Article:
The government’s new Help to Buy scheme, which will replace the current scheme, will come into place from 1 April 2021 and run for two years until March 2023. There are no plans for further extensions. The new scheme introduces regional property price caps and will only be available to first time buyers.

Handling food? Wash, those hands

If you are considering any change to your business activities that will involve handling any packaged food or raw ingredients, as you would expect, there are a raft of regulations that you will need to consider and adopt.

The Department of the Environment has published considerable guidance on the GOV.UK website. Simply Google “Guidance for food businesses on coronavirus”. A brief extract from their guidance follows. 

Although it is very unlikely that COVID-19 is transmitted through food or food packaging, as a matter of good hygiene practice your staff should wash their hands frequently with soap and water for at least 20 seconds. This should be done routinely, including:

  • before and after handling food 
  • before handling clean cutlery, dishes, glasses, or other items to be used by the customer
  • after handling dirty or used items, such as collecting used dishes from customer tables 
  • after handling money 
  • after touching high-contact surfaces, such as door handles
  • when moving between different areas of the workplace
  • after being in a public place
  • after blowing your nose, coughing or sneezing. Coughs and sneezes should be caught in a tissue or the crook of your elbow

Food packaging should be handled in line with usual food safety practices and staff should continue to follow existing risk assessments and safe systems of working.

Readers who need more information should research the following:

  • Food Standard Agency’s (FSA) guidance on personal hygiene and hygienic practices in food preparation, 
  • Hazard Analysis and Critical Control Point (HACCP) processes and 
  • Guidance on risk assessment from the Health and Safety Executive (HSE).

Unravelling the jargon: what is a support bubble?

The following notes are copied from the GOV.UK website. At first glance, it would appear that the definition of a support bubble should be fairly easy to grasp. Don’t hold your breath.

Basically, a support bubble is a close support network between a household with only one adult in the home (known as a single-adult household) and one other household of any size.

Once you are in a support bubble, you can think of yourself as being in a single household with people from the other household. It means you can have close contact with that household as if they were members of your own household. Once you make a support bubble, you should not change who is in your bubble.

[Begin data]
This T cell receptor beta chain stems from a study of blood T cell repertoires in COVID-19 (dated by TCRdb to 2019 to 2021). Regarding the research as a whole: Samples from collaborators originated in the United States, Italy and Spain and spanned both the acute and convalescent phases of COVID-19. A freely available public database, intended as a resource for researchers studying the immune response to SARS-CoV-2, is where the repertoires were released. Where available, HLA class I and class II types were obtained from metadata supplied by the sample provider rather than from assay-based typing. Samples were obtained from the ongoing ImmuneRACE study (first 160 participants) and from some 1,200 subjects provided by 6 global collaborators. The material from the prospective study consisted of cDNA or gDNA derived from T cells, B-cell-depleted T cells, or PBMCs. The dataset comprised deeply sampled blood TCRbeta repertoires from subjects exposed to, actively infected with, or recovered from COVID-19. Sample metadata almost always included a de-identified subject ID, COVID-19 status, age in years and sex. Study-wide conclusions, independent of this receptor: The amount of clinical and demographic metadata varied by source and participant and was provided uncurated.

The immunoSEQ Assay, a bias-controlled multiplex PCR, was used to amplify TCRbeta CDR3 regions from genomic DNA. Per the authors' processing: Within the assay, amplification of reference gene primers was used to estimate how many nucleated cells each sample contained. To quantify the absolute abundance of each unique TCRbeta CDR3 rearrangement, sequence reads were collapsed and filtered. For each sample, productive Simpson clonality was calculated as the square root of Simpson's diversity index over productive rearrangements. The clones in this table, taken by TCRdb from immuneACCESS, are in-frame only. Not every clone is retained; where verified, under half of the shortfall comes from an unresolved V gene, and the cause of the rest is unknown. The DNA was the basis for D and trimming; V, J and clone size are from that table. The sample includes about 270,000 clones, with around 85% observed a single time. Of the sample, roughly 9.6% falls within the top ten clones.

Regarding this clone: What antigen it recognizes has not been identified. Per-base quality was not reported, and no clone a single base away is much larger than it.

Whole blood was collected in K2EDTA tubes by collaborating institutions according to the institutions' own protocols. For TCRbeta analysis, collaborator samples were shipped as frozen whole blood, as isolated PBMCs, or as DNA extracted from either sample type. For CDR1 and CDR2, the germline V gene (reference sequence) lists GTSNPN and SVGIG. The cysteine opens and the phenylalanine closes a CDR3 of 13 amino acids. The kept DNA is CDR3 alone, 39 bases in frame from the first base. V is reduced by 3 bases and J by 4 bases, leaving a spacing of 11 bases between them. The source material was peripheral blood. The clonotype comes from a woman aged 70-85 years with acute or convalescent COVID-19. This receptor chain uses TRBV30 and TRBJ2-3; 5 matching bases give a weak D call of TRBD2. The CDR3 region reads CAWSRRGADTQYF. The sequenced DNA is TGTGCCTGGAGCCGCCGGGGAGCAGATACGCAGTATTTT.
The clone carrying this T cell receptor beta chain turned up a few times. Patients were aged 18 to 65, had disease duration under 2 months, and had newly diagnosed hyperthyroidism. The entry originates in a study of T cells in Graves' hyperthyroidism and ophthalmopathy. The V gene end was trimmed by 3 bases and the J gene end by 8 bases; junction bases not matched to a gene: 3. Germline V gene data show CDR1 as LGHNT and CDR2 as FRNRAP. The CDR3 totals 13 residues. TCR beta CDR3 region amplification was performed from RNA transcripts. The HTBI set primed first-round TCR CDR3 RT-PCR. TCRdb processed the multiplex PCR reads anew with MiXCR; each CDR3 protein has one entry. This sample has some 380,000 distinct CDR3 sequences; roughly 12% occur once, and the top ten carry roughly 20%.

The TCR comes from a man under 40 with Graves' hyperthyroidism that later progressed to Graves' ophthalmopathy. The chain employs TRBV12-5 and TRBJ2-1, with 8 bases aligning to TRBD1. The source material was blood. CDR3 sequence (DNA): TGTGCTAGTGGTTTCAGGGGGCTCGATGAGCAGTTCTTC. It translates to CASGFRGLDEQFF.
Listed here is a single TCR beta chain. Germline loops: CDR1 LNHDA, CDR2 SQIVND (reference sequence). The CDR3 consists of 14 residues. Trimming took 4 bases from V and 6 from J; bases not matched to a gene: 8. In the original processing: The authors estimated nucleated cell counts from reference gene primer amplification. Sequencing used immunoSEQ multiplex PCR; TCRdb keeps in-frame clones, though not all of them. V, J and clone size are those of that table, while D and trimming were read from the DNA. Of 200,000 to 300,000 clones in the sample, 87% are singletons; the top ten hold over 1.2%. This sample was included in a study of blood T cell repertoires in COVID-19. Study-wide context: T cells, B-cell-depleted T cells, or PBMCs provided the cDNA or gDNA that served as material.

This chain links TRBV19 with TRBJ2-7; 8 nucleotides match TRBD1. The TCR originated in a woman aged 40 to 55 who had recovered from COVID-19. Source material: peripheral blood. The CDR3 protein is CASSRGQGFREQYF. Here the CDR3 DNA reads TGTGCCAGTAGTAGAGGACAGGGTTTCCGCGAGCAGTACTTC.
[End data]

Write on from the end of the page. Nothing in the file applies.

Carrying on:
Continue to follow social distancing guidance with people outside of your household or support bubble. This is critical to keeping you, your family and friends as safe as possible.

You can form a support bubble with another household of any size that is not part of a support bubble with anyone else if you:

  • live by yourself – even if carers visit you to provide support
  • are a single parent living with children who were under 18 on 12 June 2020

You can form a support bubble with one single-adult household who are not part of a support bubble with anyone else.

The government recommends that you form a support bubble with a household that lives locally wherever possible. This will help to prevent the virus spreading from an area where there might be a higher rate of infection.

From 14 September, if you form or continue in a support bubble, you cannot then change your support bubble. It does not have to be the same support bubble you may have been in previously.

If anyone in your support bubble develops symptoms or tests positive for coronavirus, follow the stay at home guidance.

If you share custody of your child, and you and your child’s other parent are in separate bubbles, members of both bubbles should stay at home if someone develops symptoms. This is critical to controlling the virus, as it will help to stop it spreading across multiple households.

Tax Diary November/December 2020

1 November 2020 – Due date for Corporation Tax due for the year ended 31 January 2020.

19 November 2020 – PAYE and NIC deductions due for month ended 5 November 2020. (If you pay your tax electronically the due date is 22 November 2020.)

19 November 2020 – Filing deadline for the CIS300 monthly return for the month ended 5 November 2020. 

19 November 2020 – CIS tax deducted for the month ended 5 November 2020 is payable by today.

1 December 2020 – Due date for Corporation Tax payable for the year ended 28 February 2020.

19 December 2020 – PAYE and NIC deductions due for month ended 5 December 2020. (If you pay your tax electronically the due date is 22 December 2020)

19 December 2020 – Filing deadline for the CIS300 monthly return for the month ended 5 December 2020. 

19 December 2020 – CIS tax deducted for the month ended 5 December 2020 is payable by today.

30 December 2020 – Deadline for filing 2019-20 self-assessment tax returns online to include a claim for under payments to be collected via tax code in 2021-22.